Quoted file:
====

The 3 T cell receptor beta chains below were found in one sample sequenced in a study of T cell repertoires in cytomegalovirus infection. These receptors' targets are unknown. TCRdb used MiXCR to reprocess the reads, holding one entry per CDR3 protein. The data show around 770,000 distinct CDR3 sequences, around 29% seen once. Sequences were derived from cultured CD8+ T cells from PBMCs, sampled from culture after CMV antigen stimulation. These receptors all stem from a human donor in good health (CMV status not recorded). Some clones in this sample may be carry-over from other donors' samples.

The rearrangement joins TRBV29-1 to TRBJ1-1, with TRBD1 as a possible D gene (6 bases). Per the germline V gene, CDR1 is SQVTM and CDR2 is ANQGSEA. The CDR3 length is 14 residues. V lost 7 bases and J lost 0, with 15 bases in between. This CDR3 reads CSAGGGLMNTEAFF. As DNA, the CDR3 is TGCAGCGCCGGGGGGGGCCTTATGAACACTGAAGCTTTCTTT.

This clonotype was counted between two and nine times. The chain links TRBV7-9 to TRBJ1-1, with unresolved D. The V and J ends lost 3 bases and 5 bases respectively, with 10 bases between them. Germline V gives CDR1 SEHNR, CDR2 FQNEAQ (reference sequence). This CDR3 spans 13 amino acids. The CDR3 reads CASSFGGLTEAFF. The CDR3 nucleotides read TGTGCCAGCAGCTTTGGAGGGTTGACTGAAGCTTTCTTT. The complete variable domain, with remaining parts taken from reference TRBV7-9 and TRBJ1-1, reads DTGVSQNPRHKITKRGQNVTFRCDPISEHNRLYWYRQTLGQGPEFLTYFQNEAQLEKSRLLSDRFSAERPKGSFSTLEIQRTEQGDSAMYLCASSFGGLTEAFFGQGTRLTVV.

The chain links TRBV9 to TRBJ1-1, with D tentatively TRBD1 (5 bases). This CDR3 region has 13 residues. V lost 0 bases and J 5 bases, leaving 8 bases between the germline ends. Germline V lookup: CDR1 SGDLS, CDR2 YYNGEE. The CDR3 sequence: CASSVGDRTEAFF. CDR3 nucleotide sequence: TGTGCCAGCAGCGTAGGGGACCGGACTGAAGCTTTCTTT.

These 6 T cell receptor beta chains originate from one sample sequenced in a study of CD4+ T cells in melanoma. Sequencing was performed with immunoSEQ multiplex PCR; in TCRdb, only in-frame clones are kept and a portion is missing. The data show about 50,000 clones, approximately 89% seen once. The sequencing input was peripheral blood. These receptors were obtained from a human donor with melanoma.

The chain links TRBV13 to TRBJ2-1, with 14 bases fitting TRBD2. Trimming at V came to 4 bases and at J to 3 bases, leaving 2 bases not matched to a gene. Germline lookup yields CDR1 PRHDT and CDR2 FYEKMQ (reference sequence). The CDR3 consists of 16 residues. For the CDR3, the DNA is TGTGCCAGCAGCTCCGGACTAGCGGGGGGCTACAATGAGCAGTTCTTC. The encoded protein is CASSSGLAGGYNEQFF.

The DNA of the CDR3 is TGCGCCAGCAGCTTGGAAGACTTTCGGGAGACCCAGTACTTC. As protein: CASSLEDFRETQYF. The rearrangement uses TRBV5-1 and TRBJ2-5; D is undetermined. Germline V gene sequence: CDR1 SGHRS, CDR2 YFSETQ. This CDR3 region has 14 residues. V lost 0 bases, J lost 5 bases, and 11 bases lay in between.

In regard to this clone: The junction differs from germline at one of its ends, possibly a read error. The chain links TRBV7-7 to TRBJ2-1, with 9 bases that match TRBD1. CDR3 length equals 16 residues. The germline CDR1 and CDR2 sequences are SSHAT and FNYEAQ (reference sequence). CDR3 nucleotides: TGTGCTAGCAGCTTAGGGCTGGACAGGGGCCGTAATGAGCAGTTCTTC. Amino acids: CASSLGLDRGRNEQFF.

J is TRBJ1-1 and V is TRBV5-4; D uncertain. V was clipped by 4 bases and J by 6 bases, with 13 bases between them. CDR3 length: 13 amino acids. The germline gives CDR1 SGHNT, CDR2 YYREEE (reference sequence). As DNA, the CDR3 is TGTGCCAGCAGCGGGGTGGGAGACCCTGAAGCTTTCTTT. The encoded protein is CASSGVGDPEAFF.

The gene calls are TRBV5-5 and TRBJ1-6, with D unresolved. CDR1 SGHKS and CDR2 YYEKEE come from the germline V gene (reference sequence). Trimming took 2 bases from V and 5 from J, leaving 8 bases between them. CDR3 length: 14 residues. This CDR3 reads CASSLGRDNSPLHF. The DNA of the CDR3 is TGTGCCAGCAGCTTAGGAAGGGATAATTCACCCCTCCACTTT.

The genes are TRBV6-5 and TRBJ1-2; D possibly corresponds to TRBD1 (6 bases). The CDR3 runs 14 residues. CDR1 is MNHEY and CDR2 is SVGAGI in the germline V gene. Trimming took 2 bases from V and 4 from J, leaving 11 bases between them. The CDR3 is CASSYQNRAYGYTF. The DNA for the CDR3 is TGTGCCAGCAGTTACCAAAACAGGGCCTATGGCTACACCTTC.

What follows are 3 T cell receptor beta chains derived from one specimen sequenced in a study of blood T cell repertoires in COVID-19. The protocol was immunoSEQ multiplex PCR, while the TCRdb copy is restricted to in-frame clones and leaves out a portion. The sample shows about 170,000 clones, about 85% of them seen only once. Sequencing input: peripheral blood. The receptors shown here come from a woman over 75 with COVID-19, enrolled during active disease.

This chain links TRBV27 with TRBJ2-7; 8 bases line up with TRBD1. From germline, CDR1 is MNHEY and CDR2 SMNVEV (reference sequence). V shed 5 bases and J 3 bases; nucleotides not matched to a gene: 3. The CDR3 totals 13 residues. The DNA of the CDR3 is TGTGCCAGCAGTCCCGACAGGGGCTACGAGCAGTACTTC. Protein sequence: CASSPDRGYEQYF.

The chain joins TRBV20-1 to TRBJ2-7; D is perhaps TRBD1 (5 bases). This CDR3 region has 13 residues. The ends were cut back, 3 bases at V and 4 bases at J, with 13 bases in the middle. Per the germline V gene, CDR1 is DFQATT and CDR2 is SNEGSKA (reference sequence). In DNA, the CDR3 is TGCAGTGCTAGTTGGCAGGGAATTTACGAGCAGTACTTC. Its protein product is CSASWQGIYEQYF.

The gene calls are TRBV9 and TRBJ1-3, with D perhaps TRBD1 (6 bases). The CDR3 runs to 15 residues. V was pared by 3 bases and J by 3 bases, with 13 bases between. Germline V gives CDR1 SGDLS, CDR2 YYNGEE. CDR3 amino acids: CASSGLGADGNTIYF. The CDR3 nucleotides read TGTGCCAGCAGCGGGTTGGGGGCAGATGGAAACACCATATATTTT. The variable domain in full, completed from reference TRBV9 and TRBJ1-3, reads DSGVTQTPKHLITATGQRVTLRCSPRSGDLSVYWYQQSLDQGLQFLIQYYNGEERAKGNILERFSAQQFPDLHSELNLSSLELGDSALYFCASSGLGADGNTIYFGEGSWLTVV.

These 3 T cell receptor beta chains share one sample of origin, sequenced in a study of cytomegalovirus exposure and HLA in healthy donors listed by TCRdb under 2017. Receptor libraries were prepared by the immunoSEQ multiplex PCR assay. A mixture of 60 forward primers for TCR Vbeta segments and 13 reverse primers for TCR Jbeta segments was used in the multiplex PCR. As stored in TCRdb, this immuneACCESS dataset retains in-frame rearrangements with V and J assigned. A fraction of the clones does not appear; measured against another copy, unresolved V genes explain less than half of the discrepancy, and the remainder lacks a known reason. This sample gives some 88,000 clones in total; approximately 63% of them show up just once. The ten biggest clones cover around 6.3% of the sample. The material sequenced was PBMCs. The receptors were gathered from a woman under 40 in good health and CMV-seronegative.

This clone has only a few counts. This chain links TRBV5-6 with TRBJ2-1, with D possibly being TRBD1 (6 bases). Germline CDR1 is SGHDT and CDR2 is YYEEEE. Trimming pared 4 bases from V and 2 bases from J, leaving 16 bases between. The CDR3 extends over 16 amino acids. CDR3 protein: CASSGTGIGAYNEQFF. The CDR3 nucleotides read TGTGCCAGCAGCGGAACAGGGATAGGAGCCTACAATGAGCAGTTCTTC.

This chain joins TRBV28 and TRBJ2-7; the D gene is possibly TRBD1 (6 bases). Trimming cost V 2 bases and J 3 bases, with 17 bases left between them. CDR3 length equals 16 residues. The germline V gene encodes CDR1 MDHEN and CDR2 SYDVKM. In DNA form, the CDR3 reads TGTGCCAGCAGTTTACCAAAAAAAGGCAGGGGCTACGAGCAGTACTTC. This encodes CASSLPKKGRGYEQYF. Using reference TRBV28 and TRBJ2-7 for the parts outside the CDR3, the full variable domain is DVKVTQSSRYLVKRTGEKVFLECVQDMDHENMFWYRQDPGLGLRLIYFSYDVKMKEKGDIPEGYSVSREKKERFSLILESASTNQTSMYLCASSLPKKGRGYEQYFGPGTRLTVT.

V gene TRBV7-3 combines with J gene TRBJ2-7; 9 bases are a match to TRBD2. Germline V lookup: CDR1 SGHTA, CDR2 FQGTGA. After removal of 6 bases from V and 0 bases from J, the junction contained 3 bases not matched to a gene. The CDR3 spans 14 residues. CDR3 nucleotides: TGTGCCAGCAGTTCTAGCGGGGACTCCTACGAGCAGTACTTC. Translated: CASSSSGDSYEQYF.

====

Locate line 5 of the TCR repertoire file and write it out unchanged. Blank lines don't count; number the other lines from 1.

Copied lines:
These 6 T cell receptor beta chains originate from one sample sequenced in a study of CD4+ T cells in melanoma. Sequencing was performed with immunoSEQ multiplex PCR; in TCRdb, only in-frame clones are kept and a portion is missing. The data show about 50,000 clones, approximately 89% seen once. The sequencing input was peripheral blood. These receptors were obtained from a human donor with melanoma.